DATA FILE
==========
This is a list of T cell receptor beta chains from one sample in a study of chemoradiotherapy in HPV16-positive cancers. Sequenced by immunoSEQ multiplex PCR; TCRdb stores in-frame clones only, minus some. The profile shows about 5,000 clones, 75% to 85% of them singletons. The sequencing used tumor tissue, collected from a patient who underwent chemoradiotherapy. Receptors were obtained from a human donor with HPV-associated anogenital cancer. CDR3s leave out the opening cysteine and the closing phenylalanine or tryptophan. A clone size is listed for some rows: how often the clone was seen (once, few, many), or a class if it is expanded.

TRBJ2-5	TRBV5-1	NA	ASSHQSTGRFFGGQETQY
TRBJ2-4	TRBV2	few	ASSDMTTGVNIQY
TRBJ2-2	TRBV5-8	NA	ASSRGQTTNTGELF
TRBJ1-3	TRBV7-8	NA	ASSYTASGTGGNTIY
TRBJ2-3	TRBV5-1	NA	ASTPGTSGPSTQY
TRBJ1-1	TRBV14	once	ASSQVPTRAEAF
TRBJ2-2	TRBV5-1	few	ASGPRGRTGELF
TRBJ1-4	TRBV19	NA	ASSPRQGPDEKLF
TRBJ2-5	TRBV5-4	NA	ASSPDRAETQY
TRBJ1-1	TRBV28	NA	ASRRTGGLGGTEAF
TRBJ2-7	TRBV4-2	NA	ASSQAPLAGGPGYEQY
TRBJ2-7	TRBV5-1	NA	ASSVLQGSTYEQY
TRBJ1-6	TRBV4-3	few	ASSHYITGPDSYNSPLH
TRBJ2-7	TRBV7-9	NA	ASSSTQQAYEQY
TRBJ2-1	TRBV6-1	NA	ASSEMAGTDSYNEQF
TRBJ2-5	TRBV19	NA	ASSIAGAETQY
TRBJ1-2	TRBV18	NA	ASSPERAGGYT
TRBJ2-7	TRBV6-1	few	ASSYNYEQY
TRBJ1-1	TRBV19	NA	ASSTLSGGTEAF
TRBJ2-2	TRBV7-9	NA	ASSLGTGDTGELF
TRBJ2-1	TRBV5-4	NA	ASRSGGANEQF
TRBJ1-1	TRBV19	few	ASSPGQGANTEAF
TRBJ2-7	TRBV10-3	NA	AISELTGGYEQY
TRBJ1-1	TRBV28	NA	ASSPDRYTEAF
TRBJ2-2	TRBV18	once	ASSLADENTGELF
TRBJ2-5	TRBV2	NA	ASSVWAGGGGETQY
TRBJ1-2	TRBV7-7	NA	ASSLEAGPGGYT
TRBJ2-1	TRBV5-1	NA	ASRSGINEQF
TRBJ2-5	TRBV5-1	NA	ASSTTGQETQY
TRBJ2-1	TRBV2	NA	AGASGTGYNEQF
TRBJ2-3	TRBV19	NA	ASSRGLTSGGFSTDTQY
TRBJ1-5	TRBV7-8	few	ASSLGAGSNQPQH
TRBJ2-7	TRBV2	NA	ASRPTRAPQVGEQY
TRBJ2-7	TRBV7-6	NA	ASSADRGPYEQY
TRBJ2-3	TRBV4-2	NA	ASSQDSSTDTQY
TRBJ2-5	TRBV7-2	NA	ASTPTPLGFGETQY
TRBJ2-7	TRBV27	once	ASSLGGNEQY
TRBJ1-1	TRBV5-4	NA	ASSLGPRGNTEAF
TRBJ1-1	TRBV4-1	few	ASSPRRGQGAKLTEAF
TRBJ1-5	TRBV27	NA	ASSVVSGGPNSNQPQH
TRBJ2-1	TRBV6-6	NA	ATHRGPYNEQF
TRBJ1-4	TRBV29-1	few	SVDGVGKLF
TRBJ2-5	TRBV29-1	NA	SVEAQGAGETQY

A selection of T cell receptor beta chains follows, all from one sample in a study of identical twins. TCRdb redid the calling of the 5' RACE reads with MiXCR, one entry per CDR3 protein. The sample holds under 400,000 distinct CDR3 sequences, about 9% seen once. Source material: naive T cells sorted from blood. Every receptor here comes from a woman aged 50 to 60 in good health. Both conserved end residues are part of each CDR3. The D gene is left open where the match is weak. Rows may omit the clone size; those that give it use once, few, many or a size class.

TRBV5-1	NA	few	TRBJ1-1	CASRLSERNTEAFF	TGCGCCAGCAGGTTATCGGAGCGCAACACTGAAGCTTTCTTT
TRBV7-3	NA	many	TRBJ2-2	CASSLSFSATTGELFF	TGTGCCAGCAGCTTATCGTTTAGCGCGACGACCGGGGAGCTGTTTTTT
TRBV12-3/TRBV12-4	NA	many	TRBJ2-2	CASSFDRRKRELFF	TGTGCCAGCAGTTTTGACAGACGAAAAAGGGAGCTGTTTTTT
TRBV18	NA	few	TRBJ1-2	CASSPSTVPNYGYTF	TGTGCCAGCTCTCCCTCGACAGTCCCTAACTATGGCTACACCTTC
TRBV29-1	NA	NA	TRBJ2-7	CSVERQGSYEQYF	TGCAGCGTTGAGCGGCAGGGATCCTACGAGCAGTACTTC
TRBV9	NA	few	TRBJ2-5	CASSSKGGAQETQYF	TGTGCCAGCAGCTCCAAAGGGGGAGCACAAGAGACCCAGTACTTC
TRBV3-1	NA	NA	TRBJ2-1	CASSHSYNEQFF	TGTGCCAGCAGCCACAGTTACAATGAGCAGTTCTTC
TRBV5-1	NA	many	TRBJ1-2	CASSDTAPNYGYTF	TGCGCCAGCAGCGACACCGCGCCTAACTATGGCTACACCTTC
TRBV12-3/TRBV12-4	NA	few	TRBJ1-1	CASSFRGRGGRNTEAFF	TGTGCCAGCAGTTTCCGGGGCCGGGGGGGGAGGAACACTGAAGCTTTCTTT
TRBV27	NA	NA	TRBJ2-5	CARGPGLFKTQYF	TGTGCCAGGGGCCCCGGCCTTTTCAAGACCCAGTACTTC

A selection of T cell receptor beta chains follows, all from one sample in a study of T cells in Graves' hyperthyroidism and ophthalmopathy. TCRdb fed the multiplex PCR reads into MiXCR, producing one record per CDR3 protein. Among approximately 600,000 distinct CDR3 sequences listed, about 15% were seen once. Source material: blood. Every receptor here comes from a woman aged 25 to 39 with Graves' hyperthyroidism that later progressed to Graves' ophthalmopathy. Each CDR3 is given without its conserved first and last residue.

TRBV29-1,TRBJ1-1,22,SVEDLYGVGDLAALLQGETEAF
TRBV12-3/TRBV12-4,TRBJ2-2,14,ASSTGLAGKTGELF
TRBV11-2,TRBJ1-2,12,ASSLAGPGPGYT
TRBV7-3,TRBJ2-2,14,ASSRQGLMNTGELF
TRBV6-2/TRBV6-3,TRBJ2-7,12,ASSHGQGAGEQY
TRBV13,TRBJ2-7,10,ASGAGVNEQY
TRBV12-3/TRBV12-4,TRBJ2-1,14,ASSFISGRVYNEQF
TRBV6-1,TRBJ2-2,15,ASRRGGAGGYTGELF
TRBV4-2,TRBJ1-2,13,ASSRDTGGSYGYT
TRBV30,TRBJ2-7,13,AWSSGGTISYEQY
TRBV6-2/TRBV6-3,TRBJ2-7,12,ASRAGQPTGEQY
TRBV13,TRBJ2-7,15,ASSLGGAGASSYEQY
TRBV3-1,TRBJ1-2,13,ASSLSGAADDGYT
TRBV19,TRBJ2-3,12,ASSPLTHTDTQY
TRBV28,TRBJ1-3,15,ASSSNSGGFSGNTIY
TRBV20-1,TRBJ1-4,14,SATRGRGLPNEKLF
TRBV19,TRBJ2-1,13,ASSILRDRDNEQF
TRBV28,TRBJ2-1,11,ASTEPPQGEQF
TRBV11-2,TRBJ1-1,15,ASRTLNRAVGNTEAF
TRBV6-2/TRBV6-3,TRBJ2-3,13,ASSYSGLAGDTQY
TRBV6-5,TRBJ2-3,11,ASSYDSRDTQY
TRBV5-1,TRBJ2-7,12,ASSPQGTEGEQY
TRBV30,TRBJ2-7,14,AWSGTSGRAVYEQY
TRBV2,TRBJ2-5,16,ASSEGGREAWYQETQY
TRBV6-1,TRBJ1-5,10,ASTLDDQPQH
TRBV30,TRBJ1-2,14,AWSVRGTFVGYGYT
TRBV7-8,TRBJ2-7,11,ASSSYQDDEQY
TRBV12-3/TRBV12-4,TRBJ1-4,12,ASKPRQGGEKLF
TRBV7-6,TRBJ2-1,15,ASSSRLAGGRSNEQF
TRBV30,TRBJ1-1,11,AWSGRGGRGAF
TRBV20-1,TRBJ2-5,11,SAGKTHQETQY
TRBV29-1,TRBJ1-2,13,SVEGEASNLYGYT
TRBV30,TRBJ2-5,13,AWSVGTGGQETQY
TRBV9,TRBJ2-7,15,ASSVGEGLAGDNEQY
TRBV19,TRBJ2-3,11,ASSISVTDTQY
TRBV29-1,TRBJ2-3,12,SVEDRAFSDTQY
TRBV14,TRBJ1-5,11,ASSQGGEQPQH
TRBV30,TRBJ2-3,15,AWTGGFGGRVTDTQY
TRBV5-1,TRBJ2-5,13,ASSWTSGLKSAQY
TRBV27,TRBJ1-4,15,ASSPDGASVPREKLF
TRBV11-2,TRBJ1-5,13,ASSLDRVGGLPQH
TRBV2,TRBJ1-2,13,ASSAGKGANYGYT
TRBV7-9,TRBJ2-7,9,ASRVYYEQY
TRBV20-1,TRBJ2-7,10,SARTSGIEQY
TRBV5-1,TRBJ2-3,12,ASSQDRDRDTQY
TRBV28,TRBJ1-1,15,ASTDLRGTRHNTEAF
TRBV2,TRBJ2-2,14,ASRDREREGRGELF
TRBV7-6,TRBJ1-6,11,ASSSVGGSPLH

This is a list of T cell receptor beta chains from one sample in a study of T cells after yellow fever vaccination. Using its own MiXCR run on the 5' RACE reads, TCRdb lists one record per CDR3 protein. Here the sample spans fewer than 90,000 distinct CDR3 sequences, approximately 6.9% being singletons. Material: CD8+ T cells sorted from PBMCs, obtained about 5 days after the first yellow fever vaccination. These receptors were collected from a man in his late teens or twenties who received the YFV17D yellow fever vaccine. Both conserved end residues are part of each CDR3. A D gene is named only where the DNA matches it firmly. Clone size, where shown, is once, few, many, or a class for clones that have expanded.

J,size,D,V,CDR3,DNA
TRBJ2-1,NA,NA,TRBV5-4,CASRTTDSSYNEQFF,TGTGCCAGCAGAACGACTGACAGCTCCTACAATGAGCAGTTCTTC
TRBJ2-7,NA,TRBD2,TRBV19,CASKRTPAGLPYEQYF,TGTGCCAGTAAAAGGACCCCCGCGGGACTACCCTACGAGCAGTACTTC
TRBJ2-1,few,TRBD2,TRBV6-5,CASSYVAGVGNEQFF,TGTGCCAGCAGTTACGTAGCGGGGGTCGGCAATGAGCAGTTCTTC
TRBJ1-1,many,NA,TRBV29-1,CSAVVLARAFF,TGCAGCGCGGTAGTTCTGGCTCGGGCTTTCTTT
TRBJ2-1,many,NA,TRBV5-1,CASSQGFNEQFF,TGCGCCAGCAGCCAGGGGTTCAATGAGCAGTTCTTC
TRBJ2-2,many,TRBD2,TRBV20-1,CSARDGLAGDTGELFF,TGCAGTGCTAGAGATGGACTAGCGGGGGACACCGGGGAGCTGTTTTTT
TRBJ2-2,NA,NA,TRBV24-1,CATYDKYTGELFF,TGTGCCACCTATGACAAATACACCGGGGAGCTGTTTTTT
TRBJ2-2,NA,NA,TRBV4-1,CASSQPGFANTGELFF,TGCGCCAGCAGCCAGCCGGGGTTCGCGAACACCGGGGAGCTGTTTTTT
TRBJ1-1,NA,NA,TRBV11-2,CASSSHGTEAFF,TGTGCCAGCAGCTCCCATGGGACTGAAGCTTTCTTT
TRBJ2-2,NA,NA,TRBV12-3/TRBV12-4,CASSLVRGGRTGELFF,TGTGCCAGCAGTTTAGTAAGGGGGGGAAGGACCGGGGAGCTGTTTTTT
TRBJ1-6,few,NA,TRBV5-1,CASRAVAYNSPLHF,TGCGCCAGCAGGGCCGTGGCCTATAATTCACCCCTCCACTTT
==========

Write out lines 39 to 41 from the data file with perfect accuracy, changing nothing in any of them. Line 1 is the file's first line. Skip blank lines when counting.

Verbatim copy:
TRBJ1-1	TRBV5-4	NA	ASSLGPRGNTEAF
TRBJ1-1	TRBV4-1	few	ASSPRRGQGAKLTEAF
TRBJ1-5	TRBV27	NA	ASSVVSGGPNSNQPQH